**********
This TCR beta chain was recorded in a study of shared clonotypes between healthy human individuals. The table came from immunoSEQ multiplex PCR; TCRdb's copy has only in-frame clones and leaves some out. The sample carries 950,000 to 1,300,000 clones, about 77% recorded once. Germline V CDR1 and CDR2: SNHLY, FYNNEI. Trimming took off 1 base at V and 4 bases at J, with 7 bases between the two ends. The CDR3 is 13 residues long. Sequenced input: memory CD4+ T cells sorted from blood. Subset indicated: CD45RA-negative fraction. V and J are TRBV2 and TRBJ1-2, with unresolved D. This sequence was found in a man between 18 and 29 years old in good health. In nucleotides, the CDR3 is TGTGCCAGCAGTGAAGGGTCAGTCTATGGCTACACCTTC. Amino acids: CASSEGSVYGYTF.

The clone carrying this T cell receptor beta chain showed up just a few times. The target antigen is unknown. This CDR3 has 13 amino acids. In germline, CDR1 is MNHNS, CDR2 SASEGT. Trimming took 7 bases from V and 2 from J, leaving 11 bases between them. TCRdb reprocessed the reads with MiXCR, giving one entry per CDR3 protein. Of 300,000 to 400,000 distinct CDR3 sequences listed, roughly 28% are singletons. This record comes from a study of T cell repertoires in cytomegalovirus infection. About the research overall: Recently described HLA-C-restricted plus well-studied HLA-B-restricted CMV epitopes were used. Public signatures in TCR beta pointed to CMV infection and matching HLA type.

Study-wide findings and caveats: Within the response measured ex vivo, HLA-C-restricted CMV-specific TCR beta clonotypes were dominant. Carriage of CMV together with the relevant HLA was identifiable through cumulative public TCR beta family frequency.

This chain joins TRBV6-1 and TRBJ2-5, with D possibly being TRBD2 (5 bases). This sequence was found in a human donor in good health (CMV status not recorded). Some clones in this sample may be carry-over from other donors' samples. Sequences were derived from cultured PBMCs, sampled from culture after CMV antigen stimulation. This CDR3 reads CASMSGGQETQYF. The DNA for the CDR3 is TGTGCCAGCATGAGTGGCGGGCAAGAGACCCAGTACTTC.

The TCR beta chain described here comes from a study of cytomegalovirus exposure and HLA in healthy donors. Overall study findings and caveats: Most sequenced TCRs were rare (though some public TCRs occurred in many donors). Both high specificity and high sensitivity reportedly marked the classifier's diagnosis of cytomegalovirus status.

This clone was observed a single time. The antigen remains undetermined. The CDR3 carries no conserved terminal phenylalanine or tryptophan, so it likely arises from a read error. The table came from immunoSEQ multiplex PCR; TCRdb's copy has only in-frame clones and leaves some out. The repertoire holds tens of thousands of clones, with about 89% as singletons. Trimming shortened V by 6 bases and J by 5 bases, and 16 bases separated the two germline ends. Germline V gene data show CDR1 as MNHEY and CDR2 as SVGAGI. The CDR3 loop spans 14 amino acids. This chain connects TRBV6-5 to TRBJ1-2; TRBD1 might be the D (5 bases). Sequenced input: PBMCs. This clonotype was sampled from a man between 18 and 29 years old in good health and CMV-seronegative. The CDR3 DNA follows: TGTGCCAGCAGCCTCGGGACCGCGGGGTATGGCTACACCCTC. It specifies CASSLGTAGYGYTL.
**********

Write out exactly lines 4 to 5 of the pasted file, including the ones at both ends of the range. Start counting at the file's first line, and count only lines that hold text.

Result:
This chain joins TRBV6-1 and TRBJ2-5, with D possibly being TRBD2 (5 bases). This sequence was found in a human donor in good health (CMV status not recorded). Some clones in this sample may be carry-over from other donors' samples. Sequences were derived from cultured PBMCs, sampled from culture after CMV antigen stimulation. This CDR3 reads CASMSGGQETQYF. The DNA for the CDR3 is TGTGCCAGCATGAGTGGCGGGCAAGAGACCCAGTACTTC.

The TCR beta chain described here comes from a study of cytomegalovirus exposure and HLA in healthy donors. Overall study findings and caveats: Most sequenced TCRs were rare (though some public TCRs occurred in many donors). Both high specificity and high sensitivity reportedly marked the classifier's diagnosis of cytomegalovirus status.